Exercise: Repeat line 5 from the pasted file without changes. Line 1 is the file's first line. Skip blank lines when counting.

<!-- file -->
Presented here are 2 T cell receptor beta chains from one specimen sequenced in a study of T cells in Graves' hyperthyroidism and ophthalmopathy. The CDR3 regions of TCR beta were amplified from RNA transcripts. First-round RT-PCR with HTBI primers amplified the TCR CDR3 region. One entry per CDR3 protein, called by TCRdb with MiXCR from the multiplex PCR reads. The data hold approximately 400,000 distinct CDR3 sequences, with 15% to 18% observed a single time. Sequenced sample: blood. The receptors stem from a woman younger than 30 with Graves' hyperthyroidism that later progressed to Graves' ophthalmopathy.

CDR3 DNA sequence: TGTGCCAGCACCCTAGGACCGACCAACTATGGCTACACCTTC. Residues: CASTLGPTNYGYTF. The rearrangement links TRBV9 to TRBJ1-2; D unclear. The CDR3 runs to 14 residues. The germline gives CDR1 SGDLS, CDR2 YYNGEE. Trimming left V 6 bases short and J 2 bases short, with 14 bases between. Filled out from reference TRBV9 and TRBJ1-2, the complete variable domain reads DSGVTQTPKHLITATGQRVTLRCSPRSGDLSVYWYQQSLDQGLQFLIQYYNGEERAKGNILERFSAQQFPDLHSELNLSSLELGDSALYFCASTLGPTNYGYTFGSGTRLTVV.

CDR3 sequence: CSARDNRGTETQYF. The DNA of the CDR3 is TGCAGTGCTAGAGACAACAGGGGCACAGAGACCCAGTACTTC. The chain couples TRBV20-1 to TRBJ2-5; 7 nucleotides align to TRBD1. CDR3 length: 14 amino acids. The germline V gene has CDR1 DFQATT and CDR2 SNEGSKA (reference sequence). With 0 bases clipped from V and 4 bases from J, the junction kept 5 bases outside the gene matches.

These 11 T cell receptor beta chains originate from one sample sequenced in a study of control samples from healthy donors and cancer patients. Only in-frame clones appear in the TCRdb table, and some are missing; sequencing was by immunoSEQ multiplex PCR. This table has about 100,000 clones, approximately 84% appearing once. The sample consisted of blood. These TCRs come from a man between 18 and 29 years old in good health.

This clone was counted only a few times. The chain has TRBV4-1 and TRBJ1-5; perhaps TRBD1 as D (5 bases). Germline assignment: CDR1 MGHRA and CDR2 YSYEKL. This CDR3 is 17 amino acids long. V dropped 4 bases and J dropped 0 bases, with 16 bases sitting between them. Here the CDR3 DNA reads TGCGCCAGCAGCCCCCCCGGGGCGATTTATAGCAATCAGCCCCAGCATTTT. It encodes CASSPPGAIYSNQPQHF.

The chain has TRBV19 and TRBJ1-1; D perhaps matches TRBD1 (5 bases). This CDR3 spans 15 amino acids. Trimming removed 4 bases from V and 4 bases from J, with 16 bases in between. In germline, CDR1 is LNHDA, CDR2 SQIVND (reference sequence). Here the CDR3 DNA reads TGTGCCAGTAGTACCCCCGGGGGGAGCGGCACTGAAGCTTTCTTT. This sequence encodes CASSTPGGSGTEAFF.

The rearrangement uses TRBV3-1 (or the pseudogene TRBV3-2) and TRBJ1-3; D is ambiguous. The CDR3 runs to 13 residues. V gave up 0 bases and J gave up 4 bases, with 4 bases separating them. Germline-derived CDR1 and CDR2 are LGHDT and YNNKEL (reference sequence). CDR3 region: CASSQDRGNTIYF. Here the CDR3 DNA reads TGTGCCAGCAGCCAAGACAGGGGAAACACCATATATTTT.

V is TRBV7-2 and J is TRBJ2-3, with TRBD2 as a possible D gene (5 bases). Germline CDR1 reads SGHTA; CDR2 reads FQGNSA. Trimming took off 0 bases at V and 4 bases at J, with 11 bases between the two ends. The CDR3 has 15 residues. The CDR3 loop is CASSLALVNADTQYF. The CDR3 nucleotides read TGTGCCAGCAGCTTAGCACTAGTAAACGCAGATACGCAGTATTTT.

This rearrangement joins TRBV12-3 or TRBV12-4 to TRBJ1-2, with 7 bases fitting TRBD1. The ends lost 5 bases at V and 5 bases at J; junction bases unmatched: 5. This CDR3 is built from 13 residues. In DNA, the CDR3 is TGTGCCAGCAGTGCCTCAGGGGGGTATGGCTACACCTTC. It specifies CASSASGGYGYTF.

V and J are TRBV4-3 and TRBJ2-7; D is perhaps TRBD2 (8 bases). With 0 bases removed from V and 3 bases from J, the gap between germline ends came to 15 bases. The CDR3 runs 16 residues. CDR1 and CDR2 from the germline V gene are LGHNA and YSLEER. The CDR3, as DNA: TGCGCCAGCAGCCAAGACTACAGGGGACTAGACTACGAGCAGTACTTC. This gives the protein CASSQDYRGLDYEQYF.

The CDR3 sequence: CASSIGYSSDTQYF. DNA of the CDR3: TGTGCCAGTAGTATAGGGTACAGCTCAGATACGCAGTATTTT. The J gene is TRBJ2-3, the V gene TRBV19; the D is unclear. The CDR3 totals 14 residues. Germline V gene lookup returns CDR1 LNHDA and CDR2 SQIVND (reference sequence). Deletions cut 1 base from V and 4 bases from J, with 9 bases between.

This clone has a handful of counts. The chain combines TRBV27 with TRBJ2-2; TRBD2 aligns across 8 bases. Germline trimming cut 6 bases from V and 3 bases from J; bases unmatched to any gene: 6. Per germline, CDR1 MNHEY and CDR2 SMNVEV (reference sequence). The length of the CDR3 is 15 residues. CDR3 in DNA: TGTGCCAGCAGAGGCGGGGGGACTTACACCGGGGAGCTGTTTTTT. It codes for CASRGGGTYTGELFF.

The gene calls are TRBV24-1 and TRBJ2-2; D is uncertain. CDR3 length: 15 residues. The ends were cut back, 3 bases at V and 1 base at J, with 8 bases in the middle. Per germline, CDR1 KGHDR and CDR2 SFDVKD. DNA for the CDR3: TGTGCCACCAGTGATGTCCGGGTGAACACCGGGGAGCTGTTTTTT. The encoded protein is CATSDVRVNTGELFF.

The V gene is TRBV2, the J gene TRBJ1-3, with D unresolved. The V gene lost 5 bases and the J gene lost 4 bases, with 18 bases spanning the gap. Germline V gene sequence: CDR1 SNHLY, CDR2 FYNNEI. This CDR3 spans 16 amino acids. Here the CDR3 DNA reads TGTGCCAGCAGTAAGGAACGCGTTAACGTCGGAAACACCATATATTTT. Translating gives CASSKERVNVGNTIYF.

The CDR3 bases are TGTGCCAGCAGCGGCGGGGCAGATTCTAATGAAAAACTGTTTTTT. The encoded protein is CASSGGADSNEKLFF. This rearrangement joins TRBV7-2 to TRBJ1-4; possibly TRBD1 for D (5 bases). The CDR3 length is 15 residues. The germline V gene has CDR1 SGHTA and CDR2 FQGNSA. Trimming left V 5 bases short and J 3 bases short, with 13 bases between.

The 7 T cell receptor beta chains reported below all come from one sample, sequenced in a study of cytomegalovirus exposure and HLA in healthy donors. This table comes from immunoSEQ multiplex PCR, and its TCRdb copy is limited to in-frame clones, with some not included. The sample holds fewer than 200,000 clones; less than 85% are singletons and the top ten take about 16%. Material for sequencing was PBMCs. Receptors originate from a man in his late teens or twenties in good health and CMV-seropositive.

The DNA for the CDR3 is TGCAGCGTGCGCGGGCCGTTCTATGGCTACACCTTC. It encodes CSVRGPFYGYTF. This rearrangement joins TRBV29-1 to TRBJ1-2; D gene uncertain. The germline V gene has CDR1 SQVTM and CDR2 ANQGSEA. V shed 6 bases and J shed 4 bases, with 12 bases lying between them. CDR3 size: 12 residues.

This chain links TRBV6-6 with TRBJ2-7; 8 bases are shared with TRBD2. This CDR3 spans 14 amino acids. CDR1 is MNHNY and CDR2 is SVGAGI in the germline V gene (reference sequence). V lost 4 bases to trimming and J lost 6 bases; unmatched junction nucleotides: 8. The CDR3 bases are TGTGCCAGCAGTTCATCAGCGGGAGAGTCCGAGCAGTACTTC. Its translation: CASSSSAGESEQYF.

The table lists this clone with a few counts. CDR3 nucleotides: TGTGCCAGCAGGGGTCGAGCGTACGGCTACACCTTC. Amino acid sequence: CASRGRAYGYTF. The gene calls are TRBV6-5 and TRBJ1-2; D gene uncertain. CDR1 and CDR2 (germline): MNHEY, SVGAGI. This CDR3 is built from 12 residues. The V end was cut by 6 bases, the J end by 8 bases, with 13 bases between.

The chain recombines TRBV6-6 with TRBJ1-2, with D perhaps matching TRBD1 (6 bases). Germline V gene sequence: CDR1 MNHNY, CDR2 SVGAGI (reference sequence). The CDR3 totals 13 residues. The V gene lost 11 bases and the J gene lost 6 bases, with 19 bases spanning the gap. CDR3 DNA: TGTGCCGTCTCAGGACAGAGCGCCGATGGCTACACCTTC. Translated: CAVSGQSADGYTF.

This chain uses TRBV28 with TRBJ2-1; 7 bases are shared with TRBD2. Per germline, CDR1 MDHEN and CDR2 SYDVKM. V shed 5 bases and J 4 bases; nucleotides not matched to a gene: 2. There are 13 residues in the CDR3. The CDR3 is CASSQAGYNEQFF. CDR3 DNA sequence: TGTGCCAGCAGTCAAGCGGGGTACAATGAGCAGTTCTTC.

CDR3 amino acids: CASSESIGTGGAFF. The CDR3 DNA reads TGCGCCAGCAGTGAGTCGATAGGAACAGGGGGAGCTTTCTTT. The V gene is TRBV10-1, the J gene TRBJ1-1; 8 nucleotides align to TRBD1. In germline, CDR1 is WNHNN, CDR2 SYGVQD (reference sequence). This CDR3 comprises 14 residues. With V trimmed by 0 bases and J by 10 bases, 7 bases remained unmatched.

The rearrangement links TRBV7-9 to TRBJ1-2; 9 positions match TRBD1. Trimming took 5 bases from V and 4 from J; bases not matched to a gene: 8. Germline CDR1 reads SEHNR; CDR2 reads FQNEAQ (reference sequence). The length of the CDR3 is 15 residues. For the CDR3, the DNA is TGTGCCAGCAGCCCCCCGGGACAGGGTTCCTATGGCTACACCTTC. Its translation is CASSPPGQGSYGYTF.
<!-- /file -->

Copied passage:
This clone was counted only a few times. The chain has TRBV4-1 and TRBJ1-5; perhaps TRBD1 as D (5 bases). Germline assignment: CDR1 MGHRA and CDR2 YSYEKL. This CDR3 is 17 amino acids long. V dropped 4 bases and J dropped 0 bases, with 16 bases sitting between them. Here the CDR3 DNA reads TGCGCCAGCAGCCCCCCCGGGGCGATTTATAGCAATCAGCCCCAGCATTTT. It encodes CASSPPGAIYSNQPQHF.